“We’re looking for someone who can balance spiritual leadership with executive leadership . . . someone who can hybrid those two areas.” That’s how Arli Klassen, Moderator for Mennonite Church Eastern Canada (MCEC) describes the role of Regional Church Executive Minister, the senior staff position within each Regional Church.
Three of the five regions in Mennonite Church Canada—B.C., Saskatchewan and Eastern Canada—are on the hunt for a new executive minister (EM). MCBC and MCEC have interim people in the role. In Saskatchewan, the seat is vacant.
MCEC has been without a permanent EM since the end of September, MC Saskatchewan (MCSask) since January 2022 and MCBC since the beginning of this year.
The EM job calls for a unique mix of skills and abilities. “Because we need someone who can provide spiritual and executive leadership, that makes it a challenge,” said Klassen, “there are more people with executive skills than pastoral skills. . . . It’s a big challenge to find the right person.”
Terry Stephaniuk, Moderator for Mennonite Church Saskatchewan (MCSask), emphasized how caring for relationships across the regional and national church levels is a significant part of the role. “They are a pastoral shepherd that connects with congregants, pastors and camps.” All these sorts of people seek ideas and wisdom from the EM. “And that’s just the relationships within MCSask,” he added. “There are also all the outside agencies and partners, plus caring for the staff with the regional office. There’s a lot of relationship tending; the EM role is really about relationship tending and building.”
In the absence of executive ministers, the regional churches have been creative to ensure that crucial needs are met. MCSask has recently shifted their hiring strategy to look for an interim minister, something both MCBC and MCEC currently have. As a stop-gap measure, the regions have also pared down some of the responsibilities to focus on only the most essential tasks, and have passed some of duties that would normally be done by the EM to other staffers or volunteer leadership.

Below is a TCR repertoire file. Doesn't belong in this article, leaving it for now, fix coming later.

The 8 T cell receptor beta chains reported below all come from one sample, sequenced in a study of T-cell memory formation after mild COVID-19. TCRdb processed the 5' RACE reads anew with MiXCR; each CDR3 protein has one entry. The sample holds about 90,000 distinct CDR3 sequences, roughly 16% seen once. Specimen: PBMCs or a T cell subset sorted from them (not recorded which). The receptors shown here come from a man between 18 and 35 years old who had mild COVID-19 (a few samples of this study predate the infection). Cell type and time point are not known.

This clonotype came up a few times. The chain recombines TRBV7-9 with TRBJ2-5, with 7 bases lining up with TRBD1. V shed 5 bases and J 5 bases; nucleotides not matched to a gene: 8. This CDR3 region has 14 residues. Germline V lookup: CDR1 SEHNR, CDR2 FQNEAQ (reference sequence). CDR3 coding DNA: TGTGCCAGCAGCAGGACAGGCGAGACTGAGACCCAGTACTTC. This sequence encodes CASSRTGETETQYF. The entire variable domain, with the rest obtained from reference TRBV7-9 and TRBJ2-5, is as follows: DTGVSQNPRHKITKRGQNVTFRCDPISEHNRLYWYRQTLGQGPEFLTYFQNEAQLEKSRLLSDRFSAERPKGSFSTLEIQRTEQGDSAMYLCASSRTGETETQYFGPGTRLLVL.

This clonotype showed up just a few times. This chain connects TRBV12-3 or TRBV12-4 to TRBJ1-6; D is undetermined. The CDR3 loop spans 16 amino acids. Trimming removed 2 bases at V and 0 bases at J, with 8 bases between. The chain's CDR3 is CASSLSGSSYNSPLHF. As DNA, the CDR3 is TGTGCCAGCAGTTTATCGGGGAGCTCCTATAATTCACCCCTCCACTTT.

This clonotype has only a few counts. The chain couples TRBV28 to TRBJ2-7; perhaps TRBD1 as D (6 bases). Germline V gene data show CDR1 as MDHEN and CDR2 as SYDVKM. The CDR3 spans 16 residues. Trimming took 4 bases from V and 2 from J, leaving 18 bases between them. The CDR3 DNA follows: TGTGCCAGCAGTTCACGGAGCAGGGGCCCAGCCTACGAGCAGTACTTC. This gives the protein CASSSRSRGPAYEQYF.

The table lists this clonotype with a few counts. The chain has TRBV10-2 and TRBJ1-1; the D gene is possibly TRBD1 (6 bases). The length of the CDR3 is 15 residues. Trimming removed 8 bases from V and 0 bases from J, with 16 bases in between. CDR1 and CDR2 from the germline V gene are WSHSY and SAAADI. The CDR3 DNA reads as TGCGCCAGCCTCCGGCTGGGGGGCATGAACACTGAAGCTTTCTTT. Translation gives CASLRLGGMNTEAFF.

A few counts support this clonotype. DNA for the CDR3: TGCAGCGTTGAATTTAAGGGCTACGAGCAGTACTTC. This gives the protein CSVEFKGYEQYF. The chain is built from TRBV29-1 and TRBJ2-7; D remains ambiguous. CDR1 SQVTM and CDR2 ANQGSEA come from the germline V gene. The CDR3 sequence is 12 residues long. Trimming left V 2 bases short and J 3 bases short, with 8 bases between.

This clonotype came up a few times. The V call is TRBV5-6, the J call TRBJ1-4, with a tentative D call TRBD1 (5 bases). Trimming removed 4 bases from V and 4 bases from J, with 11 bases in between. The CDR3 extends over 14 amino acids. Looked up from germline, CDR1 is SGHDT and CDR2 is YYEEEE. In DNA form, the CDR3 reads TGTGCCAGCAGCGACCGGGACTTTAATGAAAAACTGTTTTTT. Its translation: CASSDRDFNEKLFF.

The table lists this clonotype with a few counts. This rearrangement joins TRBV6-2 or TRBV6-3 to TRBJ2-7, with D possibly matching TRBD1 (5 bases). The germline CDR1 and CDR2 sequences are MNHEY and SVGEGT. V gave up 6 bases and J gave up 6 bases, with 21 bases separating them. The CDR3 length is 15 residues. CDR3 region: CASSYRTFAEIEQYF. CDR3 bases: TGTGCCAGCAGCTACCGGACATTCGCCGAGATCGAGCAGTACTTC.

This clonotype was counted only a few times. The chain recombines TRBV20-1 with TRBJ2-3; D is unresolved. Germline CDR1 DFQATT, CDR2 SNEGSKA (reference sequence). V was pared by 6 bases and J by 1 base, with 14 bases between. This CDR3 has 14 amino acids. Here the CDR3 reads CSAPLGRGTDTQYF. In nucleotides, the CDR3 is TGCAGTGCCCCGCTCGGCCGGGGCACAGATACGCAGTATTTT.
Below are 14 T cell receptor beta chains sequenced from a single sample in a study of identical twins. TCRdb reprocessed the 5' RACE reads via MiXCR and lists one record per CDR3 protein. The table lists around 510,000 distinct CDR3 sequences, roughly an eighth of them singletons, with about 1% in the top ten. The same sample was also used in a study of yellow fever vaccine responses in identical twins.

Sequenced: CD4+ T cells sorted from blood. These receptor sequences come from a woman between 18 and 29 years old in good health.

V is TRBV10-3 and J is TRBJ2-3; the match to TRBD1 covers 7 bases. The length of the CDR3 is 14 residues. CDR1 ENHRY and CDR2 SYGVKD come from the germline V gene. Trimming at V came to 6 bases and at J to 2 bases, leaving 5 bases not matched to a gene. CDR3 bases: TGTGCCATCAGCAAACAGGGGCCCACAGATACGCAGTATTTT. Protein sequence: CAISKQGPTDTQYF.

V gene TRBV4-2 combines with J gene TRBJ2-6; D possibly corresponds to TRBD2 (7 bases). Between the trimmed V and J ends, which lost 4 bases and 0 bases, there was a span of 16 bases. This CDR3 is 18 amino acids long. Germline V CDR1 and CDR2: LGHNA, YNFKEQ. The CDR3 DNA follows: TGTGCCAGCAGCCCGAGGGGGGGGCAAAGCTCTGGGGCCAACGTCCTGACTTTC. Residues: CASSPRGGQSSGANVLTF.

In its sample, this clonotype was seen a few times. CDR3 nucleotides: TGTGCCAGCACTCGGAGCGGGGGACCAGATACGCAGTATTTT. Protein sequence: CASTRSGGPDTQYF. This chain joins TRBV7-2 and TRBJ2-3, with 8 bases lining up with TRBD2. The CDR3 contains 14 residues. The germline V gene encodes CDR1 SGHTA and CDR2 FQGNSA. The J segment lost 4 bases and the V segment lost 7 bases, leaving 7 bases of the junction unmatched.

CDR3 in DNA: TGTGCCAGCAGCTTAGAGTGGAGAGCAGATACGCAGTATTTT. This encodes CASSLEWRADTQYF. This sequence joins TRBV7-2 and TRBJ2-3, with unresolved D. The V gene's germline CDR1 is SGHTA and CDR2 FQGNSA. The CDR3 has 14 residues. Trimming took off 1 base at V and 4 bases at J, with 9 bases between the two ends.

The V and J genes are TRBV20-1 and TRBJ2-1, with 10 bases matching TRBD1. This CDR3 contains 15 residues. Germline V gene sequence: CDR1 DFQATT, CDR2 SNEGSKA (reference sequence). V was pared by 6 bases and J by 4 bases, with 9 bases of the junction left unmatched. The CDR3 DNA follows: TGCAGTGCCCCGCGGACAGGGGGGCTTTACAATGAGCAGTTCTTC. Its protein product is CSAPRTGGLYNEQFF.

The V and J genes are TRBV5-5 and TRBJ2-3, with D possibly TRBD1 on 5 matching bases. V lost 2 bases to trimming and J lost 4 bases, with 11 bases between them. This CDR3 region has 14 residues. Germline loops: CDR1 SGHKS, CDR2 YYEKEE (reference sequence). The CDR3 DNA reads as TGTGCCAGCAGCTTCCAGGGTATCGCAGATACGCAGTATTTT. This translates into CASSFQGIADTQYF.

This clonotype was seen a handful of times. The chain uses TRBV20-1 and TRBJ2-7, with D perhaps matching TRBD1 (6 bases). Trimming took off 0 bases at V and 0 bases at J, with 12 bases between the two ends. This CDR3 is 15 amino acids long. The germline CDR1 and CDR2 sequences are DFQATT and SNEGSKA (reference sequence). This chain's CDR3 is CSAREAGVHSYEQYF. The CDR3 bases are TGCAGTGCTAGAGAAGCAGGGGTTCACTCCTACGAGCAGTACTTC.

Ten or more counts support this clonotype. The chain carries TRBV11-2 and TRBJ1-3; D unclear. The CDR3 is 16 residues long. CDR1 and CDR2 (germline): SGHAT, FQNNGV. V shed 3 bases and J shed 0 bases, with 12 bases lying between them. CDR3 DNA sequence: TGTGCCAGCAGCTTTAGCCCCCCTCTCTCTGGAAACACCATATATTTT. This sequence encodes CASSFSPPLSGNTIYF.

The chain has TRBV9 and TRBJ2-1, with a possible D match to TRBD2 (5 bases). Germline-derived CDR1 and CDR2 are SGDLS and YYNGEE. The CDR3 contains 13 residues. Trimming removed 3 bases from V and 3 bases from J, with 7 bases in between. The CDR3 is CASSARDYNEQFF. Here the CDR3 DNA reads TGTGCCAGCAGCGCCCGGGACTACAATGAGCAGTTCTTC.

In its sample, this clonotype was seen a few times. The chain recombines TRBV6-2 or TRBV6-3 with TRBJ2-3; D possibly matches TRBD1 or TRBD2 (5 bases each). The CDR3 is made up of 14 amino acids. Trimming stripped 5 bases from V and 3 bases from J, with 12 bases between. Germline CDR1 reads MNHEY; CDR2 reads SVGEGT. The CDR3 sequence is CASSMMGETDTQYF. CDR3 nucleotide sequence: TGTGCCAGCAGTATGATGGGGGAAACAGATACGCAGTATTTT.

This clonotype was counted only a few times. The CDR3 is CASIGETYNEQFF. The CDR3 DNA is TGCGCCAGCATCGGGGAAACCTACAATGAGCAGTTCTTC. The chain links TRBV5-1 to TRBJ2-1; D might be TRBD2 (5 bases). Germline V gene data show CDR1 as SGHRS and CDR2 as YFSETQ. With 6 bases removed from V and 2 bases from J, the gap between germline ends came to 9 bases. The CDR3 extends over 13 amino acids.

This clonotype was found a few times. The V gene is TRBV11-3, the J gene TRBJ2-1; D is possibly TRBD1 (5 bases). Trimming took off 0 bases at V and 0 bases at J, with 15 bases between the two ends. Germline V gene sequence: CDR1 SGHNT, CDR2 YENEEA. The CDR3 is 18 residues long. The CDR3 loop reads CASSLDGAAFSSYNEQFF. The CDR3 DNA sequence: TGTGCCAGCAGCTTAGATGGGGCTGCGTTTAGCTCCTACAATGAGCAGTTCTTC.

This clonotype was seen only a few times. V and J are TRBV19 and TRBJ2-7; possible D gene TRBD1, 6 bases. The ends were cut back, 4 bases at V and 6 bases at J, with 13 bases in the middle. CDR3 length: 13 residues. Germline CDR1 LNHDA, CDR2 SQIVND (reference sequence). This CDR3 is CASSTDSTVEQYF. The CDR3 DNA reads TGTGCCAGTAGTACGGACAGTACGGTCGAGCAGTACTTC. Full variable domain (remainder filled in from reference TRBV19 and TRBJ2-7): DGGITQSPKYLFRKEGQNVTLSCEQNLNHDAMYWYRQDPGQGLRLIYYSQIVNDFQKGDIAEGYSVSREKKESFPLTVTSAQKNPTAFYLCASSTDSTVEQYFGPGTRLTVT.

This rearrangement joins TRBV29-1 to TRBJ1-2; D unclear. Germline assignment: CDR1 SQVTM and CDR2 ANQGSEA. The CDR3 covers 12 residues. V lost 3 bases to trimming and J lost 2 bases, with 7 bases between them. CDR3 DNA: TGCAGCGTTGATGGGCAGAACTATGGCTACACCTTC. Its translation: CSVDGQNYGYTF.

While it would certainly be a relief to fill the vacancies, the sharing of the workload has had benefits for the overall health of the regions. Klassen said, “MCEC recently approved a new identity statement which includes vision, values, and priorities. There is a lot of energy around those statements, and that very positive energy will carry us forward. It’s not just one person’s job! We’re confident in those things to carry us into the future.”
Leaders highlighted that each regional church has its own personality and culture, and that calls for an executive minister to match. “It’s a complicated role,” said MCBC interim EM Kevin Barkowsky. “The person has to be both pastoral, administrative and a team player.” Barkowsky also pointed out that the EM has to “help others in MCBC and MC Canada to respect the needs and wants of all three MCBC groups: the conservative, progressive and non-English churches.”
Stephaniuk spoke about the gifts of Saskatchewan being a smaller region, with 22 congregations, including two house churches and a forest church. “We’re a small, dedicated, passionate group of strong believers,” he said. “I’d say we always welcome new and additional voices. . . . Saskatchewan wants to be full of harmony, on many levels.”
Klassen emphasized that the MCEC position would be perfect for someone who wants to help the church follow God into the future. “We’re looking for someone with a leadership vision for the future, someone to help us discern where God is leading us. Someone who can inspire and bring people along,” she said.
In spite of the challenges, Regional Churches remain confident in God’s good timing. “We know there are people out there itching to do this kind of work,” said Klassen, “you can see the Spirit at work leading us forward; we have to take the steps forward. It’s our job to take the next steps. And to follow God where we’re going.”
Stephaniuk echoed this: “Somewhere along the way the Good Lord will answer the prayers, all in his good time. What’s the lesson to learn from the delay? There will be an answer. The point is that it’s not going to be on our timeline. But we have faith . . . and we are walking the path. Right now we don’t know where that is, but the Spirit is leading, and the Spirit will tell us.”
– With files from Amy Rinner Waddell